One of the central preoccupations of modern biblical scholarship has been the dating of individual texts to particular historical situations or relative to other texts, as well as reconstructing their diachronic development from earlier stages to the final forms that appear in various text traditions/translations (LXX, Qumran, MT). And while I think this is a worthwhile endeavor and ultimately necessary to explain the complex literary quality of the Bible, too often hypotheses have been advanced based merely on vague historical correlation, the desire to find kernels of great antiquity, and the assumption that biblical scribes were for the most part simply editors or tradents handing down earlier tradition. At the same time, the traditional dating of biblical texts has tended to lack engagement with holistic literary and ideological analyses or fail to entertain the possibility that the scribes responsible for large-scale compositions were simply inventors of tradition.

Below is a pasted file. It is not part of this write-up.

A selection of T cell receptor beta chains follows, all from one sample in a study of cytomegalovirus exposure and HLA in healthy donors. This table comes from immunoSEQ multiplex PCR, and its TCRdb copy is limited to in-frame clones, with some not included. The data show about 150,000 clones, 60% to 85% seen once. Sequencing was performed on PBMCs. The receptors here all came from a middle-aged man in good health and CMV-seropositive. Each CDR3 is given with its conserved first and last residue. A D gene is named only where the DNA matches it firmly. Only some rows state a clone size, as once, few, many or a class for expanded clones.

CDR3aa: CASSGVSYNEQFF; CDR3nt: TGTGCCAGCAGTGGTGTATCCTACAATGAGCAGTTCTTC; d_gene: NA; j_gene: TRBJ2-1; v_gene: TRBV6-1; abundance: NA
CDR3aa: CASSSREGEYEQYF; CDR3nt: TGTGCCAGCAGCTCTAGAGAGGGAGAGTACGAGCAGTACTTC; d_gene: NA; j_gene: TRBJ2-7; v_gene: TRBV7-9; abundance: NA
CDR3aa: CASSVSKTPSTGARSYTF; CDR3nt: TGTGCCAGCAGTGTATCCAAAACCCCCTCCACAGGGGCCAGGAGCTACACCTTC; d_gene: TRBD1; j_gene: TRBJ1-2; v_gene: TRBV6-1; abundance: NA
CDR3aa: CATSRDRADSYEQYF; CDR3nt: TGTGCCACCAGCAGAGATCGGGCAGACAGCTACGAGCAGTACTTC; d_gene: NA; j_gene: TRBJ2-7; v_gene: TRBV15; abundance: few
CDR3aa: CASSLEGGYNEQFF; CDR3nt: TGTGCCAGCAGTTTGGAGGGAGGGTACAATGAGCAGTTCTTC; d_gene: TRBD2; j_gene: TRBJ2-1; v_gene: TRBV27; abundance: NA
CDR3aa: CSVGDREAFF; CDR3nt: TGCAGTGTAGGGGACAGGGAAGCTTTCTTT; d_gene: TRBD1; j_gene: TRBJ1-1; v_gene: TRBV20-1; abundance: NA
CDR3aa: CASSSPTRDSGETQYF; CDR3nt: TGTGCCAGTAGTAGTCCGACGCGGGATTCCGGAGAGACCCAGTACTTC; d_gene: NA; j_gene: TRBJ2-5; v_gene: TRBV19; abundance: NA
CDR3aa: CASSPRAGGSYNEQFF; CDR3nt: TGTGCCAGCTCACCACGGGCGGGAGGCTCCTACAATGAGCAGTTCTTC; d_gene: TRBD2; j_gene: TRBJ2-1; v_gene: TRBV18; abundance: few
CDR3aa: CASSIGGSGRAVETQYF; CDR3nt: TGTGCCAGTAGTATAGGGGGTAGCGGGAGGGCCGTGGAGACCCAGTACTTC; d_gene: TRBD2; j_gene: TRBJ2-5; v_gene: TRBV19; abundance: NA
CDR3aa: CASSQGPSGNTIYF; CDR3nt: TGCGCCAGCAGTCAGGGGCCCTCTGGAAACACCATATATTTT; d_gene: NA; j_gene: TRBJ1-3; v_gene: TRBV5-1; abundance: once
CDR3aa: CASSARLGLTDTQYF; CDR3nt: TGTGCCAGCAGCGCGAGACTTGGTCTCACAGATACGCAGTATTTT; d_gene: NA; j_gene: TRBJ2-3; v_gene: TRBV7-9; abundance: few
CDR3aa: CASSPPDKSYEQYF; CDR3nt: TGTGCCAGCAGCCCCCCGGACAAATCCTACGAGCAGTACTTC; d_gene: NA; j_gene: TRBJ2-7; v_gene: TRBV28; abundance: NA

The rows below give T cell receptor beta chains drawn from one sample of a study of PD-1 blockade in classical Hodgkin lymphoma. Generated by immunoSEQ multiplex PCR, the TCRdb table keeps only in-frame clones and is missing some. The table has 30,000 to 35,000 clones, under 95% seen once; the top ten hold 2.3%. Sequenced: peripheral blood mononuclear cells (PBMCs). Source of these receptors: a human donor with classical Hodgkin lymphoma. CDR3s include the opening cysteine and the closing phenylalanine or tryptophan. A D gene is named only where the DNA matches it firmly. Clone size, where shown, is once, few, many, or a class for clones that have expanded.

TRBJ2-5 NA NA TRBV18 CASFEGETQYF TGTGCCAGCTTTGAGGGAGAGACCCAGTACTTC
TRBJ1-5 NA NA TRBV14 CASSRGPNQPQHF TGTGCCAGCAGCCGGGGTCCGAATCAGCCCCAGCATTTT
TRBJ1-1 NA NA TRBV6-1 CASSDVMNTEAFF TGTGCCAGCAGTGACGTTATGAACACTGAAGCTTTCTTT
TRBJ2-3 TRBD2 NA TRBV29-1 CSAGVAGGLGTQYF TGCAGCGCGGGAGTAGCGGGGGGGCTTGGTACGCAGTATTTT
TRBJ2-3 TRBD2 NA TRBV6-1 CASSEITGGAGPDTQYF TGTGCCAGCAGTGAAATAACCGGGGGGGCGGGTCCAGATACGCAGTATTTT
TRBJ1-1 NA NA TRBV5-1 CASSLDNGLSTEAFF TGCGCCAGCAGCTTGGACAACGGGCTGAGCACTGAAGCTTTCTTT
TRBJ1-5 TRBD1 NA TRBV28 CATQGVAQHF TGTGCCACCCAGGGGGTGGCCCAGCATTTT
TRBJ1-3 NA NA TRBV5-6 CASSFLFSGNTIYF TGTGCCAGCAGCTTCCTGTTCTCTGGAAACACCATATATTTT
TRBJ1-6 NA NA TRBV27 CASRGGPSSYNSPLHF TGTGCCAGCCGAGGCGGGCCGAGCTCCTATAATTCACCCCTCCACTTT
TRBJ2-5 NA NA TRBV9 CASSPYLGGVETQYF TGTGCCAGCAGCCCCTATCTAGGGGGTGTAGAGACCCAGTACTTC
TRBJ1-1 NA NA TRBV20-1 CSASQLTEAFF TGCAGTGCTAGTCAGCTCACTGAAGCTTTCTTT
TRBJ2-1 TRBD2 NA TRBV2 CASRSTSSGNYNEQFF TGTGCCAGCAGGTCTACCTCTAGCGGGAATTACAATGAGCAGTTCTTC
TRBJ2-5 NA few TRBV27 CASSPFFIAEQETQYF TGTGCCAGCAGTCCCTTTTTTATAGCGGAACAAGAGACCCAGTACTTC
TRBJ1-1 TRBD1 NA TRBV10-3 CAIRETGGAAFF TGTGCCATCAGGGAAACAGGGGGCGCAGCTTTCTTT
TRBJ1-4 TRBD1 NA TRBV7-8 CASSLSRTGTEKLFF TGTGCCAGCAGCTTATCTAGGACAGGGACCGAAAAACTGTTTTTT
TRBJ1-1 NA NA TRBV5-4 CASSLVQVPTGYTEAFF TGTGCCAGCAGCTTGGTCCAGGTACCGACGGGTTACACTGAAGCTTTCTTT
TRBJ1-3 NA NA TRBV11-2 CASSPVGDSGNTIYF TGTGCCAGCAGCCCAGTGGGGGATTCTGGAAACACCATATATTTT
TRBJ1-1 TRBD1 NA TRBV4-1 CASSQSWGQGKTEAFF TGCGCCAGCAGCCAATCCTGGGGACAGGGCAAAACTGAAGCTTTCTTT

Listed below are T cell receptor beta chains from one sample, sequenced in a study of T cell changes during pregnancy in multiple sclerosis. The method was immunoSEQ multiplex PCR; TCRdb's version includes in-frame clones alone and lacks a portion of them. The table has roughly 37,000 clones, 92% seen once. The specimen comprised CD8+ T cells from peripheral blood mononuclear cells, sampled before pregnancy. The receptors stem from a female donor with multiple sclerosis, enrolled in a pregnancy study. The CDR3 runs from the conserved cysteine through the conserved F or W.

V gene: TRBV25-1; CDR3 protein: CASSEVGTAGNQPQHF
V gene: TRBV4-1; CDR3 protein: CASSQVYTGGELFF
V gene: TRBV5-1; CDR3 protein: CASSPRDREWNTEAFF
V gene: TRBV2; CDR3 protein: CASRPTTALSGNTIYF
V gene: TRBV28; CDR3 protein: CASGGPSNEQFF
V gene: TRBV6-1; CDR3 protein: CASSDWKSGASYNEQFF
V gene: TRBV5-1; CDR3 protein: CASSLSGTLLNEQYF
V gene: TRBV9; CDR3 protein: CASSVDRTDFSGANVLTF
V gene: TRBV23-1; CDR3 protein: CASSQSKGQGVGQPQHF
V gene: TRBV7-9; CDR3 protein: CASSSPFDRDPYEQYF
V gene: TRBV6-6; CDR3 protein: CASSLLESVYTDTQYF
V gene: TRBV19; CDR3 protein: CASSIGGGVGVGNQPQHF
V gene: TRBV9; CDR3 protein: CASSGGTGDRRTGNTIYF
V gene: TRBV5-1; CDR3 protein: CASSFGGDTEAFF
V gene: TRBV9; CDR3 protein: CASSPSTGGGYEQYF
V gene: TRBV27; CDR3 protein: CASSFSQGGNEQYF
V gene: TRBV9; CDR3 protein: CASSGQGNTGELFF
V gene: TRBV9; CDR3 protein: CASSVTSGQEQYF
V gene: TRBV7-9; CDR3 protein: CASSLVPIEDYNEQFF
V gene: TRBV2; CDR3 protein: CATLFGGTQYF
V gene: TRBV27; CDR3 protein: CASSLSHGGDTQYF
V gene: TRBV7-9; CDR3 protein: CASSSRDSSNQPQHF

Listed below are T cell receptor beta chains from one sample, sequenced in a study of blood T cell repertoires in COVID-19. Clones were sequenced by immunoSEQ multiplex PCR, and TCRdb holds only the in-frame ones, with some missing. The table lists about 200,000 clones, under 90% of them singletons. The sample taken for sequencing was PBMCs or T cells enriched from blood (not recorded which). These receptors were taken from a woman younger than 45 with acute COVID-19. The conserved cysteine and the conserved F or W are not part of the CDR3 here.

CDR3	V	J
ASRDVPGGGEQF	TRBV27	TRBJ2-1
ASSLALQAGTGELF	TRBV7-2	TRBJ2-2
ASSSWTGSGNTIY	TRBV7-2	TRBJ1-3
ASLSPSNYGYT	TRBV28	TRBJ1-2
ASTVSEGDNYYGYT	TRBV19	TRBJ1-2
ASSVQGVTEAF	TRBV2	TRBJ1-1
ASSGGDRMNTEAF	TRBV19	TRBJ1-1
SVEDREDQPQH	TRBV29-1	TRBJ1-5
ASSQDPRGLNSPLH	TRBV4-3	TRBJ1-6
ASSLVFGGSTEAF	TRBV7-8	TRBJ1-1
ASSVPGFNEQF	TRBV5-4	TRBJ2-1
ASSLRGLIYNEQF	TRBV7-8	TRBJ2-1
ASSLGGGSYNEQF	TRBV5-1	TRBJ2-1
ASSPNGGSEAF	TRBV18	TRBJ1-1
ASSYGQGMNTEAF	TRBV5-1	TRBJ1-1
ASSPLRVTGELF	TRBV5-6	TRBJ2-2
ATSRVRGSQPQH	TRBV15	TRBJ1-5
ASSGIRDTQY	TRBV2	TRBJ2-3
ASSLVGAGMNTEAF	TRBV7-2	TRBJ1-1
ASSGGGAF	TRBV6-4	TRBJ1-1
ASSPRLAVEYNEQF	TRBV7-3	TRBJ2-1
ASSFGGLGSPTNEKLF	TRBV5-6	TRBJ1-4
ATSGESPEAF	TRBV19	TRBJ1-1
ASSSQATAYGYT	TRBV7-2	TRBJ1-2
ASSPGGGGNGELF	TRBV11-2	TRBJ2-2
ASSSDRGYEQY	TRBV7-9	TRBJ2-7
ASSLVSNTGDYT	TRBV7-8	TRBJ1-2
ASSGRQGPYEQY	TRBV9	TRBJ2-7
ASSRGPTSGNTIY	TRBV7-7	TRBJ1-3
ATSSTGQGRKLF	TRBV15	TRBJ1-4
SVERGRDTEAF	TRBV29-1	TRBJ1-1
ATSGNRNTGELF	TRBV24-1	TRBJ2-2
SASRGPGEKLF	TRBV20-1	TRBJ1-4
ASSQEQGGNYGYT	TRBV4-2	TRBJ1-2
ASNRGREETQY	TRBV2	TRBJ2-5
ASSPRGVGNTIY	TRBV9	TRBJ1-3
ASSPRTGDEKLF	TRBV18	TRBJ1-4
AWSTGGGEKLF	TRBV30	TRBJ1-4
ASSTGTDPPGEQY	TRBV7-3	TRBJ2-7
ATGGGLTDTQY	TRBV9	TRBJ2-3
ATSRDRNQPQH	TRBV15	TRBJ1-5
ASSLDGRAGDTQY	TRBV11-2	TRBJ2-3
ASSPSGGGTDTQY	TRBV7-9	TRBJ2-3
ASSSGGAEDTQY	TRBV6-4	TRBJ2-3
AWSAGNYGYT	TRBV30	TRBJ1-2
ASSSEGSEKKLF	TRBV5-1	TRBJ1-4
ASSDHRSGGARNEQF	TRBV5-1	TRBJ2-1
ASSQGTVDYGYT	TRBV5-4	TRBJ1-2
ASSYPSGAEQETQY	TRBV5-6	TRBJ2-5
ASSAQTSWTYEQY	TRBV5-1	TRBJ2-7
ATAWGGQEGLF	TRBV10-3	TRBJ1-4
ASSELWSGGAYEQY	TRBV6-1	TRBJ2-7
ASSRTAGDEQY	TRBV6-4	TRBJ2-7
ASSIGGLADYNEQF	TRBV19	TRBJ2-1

I have a lot more I could say about this, but in the interest of encouraging more methodological rigor and self-criticism in the dating of biblical texts I thought I would offer a few basic guidelines:
1) The burden of proof is on those who would date a text earlier than its surrounding literary context;
2) Such proposals also move on a sliding scale, the earlier one dates a text relative to the major contexts for the production of the Bible (Persian and Hellenistic periods, late Judahite monarchy) the more speculative and tenuous the argument becomes;
3) To demonstrate literary discontinuity requires a higher bar of evidence than continuity, i.e. on principle readings that make sense of the text at a synchronic level are to be preferred over diachronic readings.